Keep in mind that for the SSA, having a job is not proof of gainful employment. Work is usually considered "gainful" if you don't require more supervision or assistance than other workers and if you're doing work that is vital to your employer or business. Doing a job that demands almost nothing of you and isn't vital to anyone is not gainful employment.
Qualifying Social Security disability impairments include:
- Anxiety disorders
- Joint problems (arthritis)
- Back injuries
- Complex regional pain
- Congestive heart failure
- Chronic pain
- Chronic fatigue
- Crohn's disease
- Cystic fibrosis
- Depression or bipolar disorder
- Hearing impairments
- Hepatitis C and liver disease
- Ischemic heart disease
- Lung disease
- Multiple sclerosis
- Soft tissue injuries
Note that these impairments are sometimes co-occurring; for example, HIV and chronic fatigue often present together. The SSA must consider the total impact of all your impairments, not just one of them, which is why it's important to have a lawyer examine your case: documenting all your impairments is vital. Any combination of these impairments can keep you from gainfully working and lead to a classification of severe. Also note that these impairments are both physical and mental, and certain conditions (like chronic pain) require subjective measurement and can be difficult to prove medically.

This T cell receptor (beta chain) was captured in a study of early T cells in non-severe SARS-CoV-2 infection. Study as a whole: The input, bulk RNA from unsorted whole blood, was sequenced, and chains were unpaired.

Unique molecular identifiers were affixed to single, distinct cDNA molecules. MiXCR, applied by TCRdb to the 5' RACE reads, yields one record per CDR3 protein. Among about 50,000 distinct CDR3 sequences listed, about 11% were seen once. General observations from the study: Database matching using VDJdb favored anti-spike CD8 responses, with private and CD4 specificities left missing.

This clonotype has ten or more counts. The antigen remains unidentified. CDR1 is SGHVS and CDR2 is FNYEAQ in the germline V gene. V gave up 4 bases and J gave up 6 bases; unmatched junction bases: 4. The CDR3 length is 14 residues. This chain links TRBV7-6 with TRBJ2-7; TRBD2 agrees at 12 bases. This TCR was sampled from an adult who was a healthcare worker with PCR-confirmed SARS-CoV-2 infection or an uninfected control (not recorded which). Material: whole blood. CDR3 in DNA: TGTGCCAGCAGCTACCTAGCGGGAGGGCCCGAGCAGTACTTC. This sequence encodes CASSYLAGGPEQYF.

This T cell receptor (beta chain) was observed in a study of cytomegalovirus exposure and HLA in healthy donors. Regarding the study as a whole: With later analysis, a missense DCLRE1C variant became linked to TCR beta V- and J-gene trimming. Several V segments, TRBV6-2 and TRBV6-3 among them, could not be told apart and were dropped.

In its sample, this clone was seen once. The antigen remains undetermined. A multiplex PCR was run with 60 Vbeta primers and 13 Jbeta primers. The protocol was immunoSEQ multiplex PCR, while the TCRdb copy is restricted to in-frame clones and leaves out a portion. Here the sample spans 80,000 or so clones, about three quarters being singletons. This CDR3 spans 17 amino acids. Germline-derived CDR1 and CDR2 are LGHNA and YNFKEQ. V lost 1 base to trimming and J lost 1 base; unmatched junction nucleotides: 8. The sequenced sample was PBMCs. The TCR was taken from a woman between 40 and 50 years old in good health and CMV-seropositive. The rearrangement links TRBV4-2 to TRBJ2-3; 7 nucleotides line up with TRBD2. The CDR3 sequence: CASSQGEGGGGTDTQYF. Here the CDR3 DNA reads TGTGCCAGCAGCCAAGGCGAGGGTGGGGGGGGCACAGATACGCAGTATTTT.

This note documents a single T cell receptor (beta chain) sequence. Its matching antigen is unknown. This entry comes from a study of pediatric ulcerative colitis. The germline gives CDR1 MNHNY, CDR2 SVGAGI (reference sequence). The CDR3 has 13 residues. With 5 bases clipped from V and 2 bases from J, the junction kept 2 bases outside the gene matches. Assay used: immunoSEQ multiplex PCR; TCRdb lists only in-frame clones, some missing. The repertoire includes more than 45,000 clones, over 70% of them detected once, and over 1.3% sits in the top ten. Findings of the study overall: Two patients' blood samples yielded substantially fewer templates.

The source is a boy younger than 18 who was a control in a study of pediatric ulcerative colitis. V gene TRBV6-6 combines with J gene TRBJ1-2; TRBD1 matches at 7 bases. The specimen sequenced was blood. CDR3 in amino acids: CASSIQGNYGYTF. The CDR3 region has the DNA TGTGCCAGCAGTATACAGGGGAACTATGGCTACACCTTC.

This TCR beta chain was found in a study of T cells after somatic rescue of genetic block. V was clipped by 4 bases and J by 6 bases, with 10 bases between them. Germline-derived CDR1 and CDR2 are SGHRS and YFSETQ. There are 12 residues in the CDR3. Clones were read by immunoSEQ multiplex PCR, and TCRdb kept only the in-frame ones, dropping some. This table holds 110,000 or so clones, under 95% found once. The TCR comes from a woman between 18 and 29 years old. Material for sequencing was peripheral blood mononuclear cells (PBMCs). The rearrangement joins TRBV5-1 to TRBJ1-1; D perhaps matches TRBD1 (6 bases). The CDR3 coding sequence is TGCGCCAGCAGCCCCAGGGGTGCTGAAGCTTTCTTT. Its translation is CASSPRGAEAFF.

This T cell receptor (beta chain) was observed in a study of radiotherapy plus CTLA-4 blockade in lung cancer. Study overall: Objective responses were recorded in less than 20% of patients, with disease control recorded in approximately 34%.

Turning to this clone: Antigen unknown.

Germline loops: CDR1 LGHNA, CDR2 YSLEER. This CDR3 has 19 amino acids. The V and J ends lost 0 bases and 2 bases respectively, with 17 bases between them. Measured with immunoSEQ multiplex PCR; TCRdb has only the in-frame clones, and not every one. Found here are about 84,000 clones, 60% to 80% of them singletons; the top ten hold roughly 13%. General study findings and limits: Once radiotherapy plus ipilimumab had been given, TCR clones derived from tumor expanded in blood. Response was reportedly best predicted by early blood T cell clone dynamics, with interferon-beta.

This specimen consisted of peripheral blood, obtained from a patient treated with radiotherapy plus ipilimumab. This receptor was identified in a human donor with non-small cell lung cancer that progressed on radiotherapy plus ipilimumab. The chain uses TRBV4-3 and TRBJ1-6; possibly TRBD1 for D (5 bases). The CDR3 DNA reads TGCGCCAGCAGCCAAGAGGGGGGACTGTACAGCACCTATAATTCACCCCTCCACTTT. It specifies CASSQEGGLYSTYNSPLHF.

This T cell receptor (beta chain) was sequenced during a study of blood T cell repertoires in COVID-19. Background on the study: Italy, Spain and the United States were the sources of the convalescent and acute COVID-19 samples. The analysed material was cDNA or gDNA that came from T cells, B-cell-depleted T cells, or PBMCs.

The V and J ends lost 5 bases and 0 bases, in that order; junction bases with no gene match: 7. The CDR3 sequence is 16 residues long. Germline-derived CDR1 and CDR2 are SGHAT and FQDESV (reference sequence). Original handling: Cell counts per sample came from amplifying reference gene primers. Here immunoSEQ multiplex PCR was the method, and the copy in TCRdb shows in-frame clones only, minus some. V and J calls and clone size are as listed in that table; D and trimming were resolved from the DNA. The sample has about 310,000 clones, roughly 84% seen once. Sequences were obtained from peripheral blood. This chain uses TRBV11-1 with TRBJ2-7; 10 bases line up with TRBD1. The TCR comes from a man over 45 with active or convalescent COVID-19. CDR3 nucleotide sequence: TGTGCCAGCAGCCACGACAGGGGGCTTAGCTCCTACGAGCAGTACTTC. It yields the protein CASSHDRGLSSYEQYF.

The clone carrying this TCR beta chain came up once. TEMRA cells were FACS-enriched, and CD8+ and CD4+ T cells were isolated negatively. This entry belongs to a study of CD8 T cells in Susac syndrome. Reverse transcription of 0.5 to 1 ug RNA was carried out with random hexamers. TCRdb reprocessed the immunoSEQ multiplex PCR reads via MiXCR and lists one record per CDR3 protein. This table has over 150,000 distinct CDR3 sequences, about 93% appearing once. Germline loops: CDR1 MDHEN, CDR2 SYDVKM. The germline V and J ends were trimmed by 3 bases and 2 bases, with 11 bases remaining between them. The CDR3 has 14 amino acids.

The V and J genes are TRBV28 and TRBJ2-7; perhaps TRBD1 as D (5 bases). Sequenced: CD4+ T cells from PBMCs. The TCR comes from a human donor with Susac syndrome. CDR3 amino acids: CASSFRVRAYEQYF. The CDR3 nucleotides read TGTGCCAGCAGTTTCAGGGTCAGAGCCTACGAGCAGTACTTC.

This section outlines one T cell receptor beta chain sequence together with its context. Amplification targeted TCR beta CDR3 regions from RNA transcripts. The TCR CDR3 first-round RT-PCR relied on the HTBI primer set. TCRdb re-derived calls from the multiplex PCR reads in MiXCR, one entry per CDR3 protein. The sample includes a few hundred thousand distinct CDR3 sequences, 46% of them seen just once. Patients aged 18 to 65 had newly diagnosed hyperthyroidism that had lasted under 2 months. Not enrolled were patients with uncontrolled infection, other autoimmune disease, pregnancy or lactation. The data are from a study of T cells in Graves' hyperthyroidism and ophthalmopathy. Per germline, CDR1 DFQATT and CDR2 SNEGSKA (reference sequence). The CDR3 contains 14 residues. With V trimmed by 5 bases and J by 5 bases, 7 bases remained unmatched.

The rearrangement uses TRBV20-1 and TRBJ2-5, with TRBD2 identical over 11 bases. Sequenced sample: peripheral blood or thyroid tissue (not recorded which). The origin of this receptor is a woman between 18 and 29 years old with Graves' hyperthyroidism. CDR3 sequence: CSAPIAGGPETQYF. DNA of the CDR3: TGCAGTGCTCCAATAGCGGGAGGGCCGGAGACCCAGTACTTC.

If one of your answers didn't match or you're not sure about your answer, then speak with a Social Security disability attorney as soon as possible. An experienced lawyer understands the many rules, regulations, and requirements that SSD impairment claims are subjected to; we can ensure your claim has the strongest possible chance of success.
How Disability Attorneys Can Help Your SSDI Case
While people have to live with the reality of their injuries on a day-to-day basis, the Social Security Administration uses strict rules and tables to standardize who gets benefits and who doesn’t. To ensure a successful claim, you have to learn how to speak the language of the SSA regulations—how to navigate their increasingly complex set of requirement and translate your daily life into a legal case. That’s precisely what a Social Security Disability attorney does.
We can do the following to maximize the odds your case will be approved on appeal:
- Gather sufficient medical documentation
- File the appropriate forms prior to the hearing
- Develop the best strategy for handling your case
- Gather expert testimony on your functional limits
- Schedule the exams you’ll need to undergo
- Prepare you for your appeal hearing
The first thing an attorney can do for you, is give you realistic expectations. Years of experience teach attorneys how to gauge the odds of success. After a consultation, we'll be able to tell you if pursuing an appeal is right for you—which saves time and trouble.
Social Security Disability FAQ
Can I Get Workers’ Comp and SSDI at the Same Time?